From very vague memories of reading The Vampyre back when I was in my teens (and you do realize we're going back to the Early Bronze Age here, so it was a loooonnngggg time ago), Ruthven is somewhat similar to the original 1967 characterization of Barnabas--unscrupulous, with a pronounced vicious streak, yet strangely attractive and undeniably erotic--perhaps it was in this sense that the critic you cite thought of Ruthven as "sympathetic."

My feeling is that there were variouis forerunners to Barnabas but the character brought these dispersed elements together in a new way.  In the Universal 1940s thriller, House of Dracula, the Count arrives at the home of an Eric Lang-like scientist claiming that he is seeking a cure for his "affliction" (but I don't think that word is used).  The medical explanation given for vampirism in the movie is similar to Dr. Hoffman's theory about a "destructive blood cell" which leads to disastrous consequences for the main mad-doctor protagonist in "House of Dracula."

The scenario of the vampire seeking a cure develops in a very different way in the 1940s film from how it played out on DS, but I do think of that movie as being influential in how Dr. Hoffman's storyline was plotted, and subsequent developments that grew out of that.  In the first script in which "he" was supposed to appear, Hoffman is described as an austere white-haired scientist in his early sixties, similar to the scientist character in HoD.

G.

3625
Calendar Events / Announcements '09 II / Re: Happy Birthday to Julia99!
« on: September 30, 2009, 07:41:11 PM »
Here's to one of the Finest of the Fine: none other than Miss Julia Ninety-nine!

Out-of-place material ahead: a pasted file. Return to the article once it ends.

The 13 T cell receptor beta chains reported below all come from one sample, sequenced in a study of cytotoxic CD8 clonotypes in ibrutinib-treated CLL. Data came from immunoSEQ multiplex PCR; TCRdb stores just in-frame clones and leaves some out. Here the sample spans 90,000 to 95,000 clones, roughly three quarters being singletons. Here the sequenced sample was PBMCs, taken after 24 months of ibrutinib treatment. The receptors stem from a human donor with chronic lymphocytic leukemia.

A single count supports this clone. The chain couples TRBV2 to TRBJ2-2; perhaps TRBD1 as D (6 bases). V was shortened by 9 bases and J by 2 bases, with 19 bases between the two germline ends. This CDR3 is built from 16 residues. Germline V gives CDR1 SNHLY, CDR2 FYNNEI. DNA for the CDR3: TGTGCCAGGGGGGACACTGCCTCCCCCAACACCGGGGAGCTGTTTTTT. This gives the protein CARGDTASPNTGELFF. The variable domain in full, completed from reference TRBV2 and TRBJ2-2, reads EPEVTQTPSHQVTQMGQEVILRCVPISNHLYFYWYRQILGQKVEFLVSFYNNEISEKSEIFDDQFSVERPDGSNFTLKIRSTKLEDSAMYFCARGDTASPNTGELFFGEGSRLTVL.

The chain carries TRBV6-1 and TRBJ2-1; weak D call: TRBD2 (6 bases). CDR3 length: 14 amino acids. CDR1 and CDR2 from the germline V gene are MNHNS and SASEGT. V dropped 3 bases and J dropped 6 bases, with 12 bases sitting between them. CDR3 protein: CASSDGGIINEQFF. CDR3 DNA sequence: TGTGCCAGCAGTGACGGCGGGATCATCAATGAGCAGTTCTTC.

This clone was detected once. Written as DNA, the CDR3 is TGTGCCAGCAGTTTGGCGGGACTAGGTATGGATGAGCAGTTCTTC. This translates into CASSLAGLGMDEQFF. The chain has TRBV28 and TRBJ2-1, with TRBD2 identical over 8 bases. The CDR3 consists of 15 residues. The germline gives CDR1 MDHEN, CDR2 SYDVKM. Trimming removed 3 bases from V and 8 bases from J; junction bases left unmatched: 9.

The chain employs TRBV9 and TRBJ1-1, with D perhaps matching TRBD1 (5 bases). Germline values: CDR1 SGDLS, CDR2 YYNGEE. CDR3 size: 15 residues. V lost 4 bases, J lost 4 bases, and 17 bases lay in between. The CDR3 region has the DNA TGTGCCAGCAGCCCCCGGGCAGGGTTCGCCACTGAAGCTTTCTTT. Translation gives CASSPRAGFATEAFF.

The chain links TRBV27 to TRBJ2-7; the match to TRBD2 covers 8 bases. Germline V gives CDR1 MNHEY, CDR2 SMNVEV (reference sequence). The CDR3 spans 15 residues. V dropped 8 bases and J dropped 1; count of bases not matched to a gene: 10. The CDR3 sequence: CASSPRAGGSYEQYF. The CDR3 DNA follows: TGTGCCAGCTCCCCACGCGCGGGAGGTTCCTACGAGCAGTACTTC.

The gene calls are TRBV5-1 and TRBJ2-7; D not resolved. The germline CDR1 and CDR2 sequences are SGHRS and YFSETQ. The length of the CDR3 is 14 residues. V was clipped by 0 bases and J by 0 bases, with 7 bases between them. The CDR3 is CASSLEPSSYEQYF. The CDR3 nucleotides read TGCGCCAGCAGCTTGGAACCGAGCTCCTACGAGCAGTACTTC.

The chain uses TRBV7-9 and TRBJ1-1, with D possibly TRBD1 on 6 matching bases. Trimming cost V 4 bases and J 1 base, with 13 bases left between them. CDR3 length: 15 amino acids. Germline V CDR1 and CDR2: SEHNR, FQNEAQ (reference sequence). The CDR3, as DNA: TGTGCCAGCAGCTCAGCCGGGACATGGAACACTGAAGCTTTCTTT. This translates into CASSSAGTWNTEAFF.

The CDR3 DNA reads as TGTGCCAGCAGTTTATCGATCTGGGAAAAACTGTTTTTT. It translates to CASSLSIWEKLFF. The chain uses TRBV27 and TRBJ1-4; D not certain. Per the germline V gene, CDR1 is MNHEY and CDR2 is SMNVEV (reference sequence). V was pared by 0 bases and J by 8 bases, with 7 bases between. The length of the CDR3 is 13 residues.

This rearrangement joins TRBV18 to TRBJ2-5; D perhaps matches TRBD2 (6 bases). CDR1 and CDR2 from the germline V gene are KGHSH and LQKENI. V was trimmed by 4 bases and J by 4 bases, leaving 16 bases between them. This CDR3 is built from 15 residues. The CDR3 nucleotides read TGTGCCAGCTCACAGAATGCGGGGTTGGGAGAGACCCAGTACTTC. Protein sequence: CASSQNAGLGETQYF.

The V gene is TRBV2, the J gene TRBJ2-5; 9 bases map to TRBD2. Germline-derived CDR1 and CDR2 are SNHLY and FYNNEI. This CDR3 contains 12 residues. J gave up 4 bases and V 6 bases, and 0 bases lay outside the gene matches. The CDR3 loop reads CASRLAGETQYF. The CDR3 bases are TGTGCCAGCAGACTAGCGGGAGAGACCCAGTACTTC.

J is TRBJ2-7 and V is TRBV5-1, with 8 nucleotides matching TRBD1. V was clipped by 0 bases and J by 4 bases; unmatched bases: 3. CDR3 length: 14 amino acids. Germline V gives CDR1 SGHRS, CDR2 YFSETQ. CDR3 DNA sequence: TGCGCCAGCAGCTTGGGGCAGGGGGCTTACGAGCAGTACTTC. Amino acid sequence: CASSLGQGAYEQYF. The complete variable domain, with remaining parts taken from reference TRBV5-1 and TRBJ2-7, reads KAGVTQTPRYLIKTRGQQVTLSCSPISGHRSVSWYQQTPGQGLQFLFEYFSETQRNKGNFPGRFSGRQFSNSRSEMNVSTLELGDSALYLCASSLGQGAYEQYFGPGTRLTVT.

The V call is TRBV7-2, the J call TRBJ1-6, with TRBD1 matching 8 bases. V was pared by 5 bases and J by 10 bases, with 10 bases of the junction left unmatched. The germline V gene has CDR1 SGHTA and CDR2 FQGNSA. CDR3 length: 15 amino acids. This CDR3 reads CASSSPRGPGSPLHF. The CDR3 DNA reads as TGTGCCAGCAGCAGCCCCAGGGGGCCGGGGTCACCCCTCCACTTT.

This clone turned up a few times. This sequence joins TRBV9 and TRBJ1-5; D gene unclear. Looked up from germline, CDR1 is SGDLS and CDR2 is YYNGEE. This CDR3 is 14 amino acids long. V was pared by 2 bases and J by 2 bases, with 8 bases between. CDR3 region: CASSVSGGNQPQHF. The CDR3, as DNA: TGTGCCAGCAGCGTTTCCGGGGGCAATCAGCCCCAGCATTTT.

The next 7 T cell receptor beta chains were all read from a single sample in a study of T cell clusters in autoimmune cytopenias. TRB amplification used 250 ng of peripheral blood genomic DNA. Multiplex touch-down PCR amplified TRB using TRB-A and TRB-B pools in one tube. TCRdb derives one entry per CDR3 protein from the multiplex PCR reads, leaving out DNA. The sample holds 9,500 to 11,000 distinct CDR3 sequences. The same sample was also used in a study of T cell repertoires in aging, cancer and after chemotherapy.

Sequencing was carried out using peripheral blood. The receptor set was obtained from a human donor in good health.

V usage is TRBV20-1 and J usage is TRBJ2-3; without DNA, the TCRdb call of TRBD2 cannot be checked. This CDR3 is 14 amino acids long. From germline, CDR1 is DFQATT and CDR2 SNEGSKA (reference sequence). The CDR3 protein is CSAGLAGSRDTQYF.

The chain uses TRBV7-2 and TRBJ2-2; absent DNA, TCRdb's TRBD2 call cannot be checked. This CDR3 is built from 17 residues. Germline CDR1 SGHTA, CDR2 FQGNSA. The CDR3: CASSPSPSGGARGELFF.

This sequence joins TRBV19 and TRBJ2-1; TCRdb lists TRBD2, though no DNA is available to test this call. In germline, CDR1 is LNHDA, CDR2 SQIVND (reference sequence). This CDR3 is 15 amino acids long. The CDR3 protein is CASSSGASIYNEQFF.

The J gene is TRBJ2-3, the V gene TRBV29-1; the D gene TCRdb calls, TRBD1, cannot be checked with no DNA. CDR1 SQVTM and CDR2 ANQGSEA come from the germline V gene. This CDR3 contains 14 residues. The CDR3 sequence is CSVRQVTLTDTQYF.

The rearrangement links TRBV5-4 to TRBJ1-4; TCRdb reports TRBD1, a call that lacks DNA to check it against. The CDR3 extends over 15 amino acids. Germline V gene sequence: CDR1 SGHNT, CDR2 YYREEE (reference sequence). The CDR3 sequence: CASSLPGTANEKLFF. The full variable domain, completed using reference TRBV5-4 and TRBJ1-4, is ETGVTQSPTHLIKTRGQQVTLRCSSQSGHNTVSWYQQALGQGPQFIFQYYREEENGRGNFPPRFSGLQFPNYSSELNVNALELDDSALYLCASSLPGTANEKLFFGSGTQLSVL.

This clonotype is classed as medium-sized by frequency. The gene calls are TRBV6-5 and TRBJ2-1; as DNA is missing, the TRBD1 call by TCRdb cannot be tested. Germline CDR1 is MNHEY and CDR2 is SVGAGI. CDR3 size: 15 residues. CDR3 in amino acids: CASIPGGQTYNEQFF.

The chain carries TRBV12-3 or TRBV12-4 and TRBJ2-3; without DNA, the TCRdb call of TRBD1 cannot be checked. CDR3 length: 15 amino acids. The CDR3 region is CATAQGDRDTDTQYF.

*kisses and Birthday glam*

Steve

3626
This is a really fascinating thread, with which I am finally catching up.  I don't think I ever read that novel, although we got Scholastic paperbacks at school and I remember the excitement of ordering the books and finally having them arrive.

"Thou shalt not suffer a witch to live" is of course originally a quote from the King James translation of the Bible, and I thought Angelique did quote it in one of the scenes where she was scheming to have Vicki framed as the Witch in 1795.  I still don't have the 1795 DVD sets and I gave the videotapes away, so I have no way of checking right now.  The scene I remember has Ang going on to gloat that a Witch found guilty will be reduced to "ashes"--or maybe fire--but isn't the scene where she uses spellcraft to create a spectral fire that drives Vicki out of her hiding place and into Trask's clutches.

Philippe, in certain areas of France and Germany, the Witch-craze in the late Sixteenth and early Seventeenth centuries reached the point where hundreds of people were accused and tried in the space of a very few years.  And I believe it was all heavily localized, as was the case in Massachusetts in 1692-93.  So some districts were heavily afflicted by the craze and others had minimal activity.  To this day the cause of all of it remains obscure.  The study of Witchcraft in early modern Europe has become a MAJOR cottage industry amongst academic historians in the past quarter century, oddly enough.

G.

3627
Current Talk '09 II / Re: Discuss - Ep #0853
« on: September 30, 2009, 04:52:16 PM »
Didn't Geoffrey Scott beat out the drawing-room doors for Most Wooden Performance in the entire history of DS in a certain competition?

Some of the day players were pretty wooden.  Remember that hapless mortician who called one day and asked to see Mr. Jonathan?

G.

3628
Current Talk '09 II / Re: DS Locations Book
« on: September 29, 2009, 07:34:53 PM »
I thought I'd heard of all the DS related books out there, but this one totally passed me by.

Would love to hear a review of the book, if anyone on the Boards here owns it.

G.

3629
Calendar Events / Announcements '09 II / Re: DS on My Blog
« on: September 29, 2009, 04:51:47 PM »
That column had me more relieved than ever that I don't watch TV any more.

On the other hand, yesterday I saw a trailer for the new Eastwick series and Paul Gross is looking mighty, mighty fine...

G.

3630
Hope it all goes safely and smoothly.

Best, G.